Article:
We are losing the war against the degradation of the environment through reckless human activities of various sorts.
It appears no war is being waged after all, safe the conference room discussions about the negative phenomenon and its effects on the environment followed by media stories about so-called commitments to reverse the trend. When it comes to academic work on the phenomenon, there is no dearth of it in this country – not so a visible action towards managing it anyway.
A couple of days ago, a worrying spectacle of an assortment of garbage threatening to choke the Densu River, a source of water for many communities came to light.
That a water body which serves thousands or even millions of people would be subjected to such anomaly is worthy of berating. The level of apathy is unbelievable and we decline verifiable action to our peril as a people.
It is a fact that most of us do not appreciate what a good source of water means to us and how this can be contaminated when our relationship with it becomes reckless as we are witnessing today. Even the fishes and other alluvial creatures in these water bodies are threatened by our recklessness. It is just unimaginable that people can turn rivers into receptacles for their domestic and even industrial garbage.
No longer do we maintain sacred spots – some of them on the bank of water bodies where filth should not be tolerated lest the gods strike us. Modernity and its attendant drawbacks, is affecting us badly.
While some communities have complained about the negative phenomenon, most people hardly notice it let alone attempt reversing the trend.
The degradation of the environment is a global phenomenon; the rate which varies from country to country. In the Southern Hemisphere, it is aggravated – the result of multifaceted factors as noticed in Indonesia where soldiers have been deployed to clear the environment usurped by plastic wastes generated through human activities.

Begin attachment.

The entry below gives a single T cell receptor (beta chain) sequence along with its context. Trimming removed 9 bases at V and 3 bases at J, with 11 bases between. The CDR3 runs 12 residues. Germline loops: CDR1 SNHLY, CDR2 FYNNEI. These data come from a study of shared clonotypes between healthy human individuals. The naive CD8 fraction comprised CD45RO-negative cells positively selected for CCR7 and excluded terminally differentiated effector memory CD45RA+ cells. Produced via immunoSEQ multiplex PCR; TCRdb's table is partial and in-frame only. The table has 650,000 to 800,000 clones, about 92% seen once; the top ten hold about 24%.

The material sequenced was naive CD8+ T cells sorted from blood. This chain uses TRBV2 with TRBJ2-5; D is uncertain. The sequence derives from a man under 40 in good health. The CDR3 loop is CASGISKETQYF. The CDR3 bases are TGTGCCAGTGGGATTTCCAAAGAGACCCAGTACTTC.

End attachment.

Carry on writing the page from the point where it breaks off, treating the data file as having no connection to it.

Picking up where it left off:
The only difference between our situation and the Indonesian is that their country is larger than ours hence more garbage generated there than ours.
The story about the Densu River can be said of other water bodies in the country; some of them suffering the twin trouble of being choked by filth and the activities of illegal miners.
With the onset of the rainy season, the repercussions of a contaminated river on those who depend on it for their needs should be of concern to all.
The cholera disease which depends upon filthy environments to thrive will find in our poor hygiene an ideal factor to spread.
Perhaps the relevant state agencies must change their approach to protecting our water bodies from being used as dumping receptacles for domestic filth.
Engaging the chiefs and the traditional authorities would go a long way in effecting the positive changes what we badly need.
As for the ban on plastic waste, which other countries are working towards implementing, we have no option than to follow suit.